Up on the hill
Moxie’s has opened up in the Hilltop’s old digs. Other than some minor seating changes, the room is pretty much the same. Greeted by the bar upon entry, diners find seating available on either side, the right looking more like a restaurant while the left has tall bar tables against the large windows that overlook Reno. A small patio is just outside the windows.
When my friend, Jessica, and I arrived on Thursday night, the sign said to seat ourselves. We decided to take a seat near the window, which might not have been the best idea. The sun was blazing in the north-facing windows, and Jessica had to turn her chair to get out of the glare. This was a problem with the Hilltop as well, and it might be time to fix it.
We had to wait a bit to be served, but once our server appeared, she was friendly and efficient. The meals at Moxie’s come with soup or salad, so we decided to skip the appetizers, though stuffed artichoke, filled with bread crumbs, white wine, garlic and spices ($7.95) sounded pretty good.
The menu is small, filled with mostly standard fare. For the lighter appetite, there are salads and pasta dishes, while the entrée list is dominated by meats such as the Frenched veal chop ($19.95) and the prime rib dinners ($12.95-$18.95, depending on size of cut). As it was hot, we were looking for something lighter; Jessica decided on the angel hair pomodoro ($12.95), and I chose the poached salmon ($17.95).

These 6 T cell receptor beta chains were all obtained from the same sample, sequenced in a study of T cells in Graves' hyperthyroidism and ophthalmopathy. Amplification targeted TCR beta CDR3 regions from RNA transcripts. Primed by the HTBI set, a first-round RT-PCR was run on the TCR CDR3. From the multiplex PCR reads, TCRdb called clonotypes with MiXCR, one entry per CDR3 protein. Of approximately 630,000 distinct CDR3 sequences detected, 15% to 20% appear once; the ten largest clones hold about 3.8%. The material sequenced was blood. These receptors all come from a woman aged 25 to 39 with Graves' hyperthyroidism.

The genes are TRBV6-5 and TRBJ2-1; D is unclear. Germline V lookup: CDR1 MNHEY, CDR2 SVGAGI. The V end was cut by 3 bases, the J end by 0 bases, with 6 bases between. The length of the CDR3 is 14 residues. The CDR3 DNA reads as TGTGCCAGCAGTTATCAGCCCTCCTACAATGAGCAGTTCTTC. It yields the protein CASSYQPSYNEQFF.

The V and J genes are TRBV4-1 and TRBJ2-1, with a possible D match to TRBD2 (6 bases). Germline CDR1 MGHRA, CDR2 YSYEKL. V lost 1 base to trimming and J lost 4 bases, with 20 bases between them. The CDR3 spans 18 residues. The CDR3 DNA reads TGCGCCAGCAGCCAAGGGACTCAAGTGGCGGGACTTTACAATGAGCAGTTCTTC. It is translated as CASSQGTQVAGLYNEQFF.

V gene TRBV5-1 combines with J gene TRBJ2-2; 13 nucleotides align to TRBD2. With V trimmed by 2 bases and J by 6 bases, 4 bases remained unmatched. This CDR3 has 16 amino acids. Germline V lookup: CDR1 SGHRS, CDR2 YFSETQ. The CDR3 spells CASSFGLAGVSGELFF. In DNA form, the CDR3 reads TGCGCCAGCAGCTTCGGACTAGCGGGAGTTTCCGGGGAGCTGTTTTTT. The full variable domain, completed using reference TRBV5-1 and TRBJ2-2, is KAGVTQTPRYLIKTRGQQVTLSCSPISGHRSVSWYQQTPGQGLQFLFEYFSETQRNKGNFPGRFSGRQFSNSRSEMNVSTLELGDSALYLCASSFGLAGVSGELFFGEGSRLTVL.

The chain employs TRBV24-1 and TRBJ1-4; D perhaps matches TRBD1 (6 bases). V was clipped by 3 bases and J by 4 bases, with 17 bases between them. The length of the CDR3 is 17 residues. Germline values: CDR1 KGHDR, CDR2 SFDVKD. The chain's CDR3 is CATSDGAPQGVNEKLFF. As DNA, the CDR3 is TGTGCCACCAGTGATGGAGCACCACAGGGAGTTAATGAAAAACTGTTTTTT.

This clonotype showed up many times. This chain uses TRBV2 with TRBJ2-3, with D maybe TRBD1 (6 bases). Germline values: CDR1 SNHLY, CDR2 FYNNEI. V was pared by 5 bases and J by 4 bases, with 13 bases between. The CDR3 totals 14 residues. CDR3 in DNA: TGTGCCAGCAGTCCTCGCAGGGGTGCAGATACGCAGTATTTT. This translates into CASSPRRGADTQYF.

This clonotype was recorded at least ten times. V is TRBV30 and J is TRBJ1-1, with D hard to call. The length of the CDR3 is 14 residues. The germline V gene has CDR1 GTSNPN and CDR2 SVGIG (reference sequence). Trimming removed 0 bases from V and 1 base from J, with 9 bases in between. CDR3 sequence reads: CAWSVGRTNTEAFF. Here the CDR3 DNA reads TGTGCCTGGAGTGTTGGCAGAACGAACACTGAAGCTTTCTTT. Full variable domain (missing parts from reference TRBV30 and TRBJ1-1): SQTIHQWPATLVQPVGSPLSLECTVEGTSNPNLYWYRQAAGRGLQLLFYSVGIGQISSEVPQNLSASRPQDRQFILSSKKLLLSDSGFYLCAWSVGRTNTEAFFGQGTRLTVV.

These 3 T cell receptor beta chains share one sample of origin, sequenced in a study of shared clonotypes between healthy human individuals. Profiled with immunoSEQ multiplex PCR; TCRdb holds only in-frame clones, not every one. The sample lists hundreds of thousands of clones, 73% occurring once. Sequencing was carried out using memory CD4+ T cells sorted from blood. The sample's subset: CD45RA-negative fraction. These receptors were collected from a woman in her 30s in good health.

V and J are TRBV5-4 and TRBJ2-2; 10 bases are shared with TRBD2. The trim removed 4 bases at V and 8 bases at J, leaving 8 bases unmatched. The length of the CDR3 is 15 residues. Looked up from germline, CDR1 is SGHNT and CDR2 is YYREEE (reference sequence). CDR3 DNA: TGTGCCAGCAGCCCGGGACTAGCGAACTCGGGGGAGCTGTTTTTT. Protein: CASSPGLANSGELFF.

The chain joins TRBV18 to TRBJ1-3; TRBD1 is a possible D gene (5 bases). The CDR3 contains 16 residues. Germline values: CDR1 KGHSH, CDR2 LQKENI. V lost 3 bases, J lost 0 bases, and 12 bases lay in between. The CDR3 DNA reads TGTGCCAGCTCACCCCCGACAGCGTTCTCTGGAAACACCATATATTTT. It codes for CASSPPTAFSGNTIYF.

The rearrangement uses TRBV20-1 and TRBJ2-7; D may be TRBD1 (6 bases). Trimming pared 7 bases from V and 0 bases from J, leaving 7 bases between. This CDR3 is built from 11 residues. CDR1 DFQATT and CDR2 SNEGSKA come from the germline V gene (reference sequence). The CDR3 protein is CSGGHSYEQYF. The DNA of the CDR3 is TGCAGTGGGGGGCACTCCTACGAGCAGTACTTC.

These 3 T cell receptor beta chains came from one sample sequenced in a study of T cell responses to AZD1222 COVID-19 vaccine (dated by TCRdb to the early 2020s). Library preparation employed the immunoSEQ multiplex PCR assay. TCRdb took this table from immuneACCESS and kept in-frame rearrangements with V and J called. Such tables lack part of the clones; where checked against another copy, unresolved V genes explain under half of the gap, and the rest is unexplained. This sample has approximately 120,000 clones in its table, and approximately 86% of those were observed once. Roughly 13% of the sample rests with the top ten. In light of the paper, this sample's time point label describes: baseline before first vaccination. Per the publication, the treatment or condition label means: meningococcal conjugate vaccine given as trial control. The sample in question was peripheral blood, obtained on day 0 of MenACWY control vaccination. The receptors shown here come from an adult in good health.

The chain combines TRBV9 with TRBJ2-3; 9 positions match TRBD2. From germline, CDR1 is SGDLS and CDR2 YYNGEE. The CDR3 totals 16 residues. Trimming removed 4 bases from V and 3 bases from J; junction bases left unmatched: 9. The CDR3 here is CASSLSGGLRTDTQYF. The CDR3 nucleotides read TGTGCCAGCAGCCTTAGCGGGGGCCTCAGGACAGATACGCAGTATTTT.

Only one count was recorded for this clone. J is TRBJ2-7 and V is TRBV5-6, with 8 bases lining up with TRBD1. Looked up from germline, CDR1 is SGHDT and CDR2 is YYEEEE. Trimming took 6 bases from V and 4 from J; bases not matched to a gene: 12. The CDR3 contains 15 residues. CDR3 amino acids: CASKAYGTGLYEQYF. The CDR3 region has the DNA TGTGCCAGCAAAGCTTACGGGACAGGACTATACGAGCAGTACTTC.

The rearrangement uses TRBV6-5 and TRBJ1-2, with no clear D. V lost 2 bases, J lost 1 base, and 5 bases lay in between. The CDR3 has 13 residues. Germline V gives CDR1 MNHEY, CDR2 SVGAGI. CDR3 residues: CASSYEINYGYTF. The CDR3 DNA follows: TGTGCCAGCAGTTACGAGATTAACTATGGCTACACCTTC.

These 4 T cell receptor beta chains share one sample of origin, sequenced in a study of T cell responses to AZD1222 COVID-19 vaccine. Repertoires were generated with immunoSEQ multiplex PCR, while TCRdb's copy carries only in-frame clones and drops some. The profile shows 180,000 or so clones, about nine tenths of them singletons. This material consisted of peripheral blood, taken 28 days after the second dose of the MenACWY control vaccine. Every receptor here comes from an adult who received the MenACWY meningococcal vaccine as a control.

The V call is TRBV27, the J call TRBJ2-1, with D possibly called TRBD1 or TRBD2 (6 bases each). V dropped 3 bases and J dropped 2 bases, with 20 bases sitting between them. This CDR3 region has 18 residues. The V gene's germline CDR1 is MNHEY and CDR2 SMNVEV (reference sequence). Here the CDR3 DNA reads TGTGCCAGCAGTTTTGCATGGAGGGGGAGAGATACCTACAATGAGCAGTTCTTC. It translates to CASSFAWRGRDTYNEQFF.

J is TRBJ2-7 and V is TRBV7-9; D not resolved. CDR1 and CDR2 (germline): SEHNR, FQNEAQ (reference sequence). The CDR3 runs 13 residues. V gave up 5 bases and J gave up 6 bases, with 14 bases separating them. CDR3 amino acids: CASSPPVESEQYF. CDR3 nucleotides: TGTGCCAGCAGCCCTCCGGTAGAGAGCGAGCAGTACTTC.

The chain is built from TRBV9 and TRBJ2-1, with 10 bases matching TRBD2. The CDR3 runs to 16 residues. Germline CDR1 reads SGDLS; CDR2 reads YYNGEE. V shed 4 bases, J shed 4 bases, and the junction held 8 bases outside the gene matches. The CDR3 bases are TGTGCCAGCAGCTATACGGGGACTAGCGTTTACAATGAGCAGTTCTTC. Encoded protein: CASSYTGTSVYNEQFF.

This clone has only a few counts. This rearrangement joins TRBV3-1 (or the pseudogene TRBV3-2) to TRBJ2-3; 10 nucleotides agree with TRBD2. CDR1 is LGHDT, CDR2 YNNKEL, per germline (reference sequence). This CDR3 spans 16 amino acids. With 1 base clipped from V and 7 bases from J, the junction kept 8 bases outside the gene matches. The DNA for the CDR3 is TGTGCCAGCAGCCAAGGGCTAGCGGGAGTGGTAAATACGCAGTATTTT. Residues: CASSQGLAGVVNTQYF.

Our house salads were fresh, and the balsamic vinaigrette dressing was very tasty, but there was way too much of it. There was a little pool at the bottom of my plate when I finished with the lettuce, and my croutons got a little soggy as well.
The presentation of our entrées was simple, but the portions were ample. My salmon had a dill hollandaise sauce, coupled with vegetables and grilled polenta, which I chose over the mushroom risotto and baked potato. The salmon was cooked perfectly with just enough sauce to complement the flavor. The vegetables, including zucchini and onions, were nicely prepared as well. My only complaint was that the grilled polenta was covered with a marinara sauce that didn’t really complement the other flavors and made the polenta soggy.
Jessica’s angel hair was tasty, with pine nuts, olive oil and fresh basil. But there were too few tomatoes, especially for a pomodoro (tomato in Italian) sauce. We counted six pieces.
Though we had some nitpicks about our dinners, we had only praise for our dessert. Our cheesecake ($4.75), drizzled with chocolate and surrounded by three puffs of whipped cream topped with fresh raspberries, was outstanding. Every bite was ecstatic.
If Moxie’s wants to be an upscale bar with good food, it is certainly on the right track. Though some of the prices seem a little out of line with the bar setting, the place offers a good alternative to those isolated in Caughlin Ranch.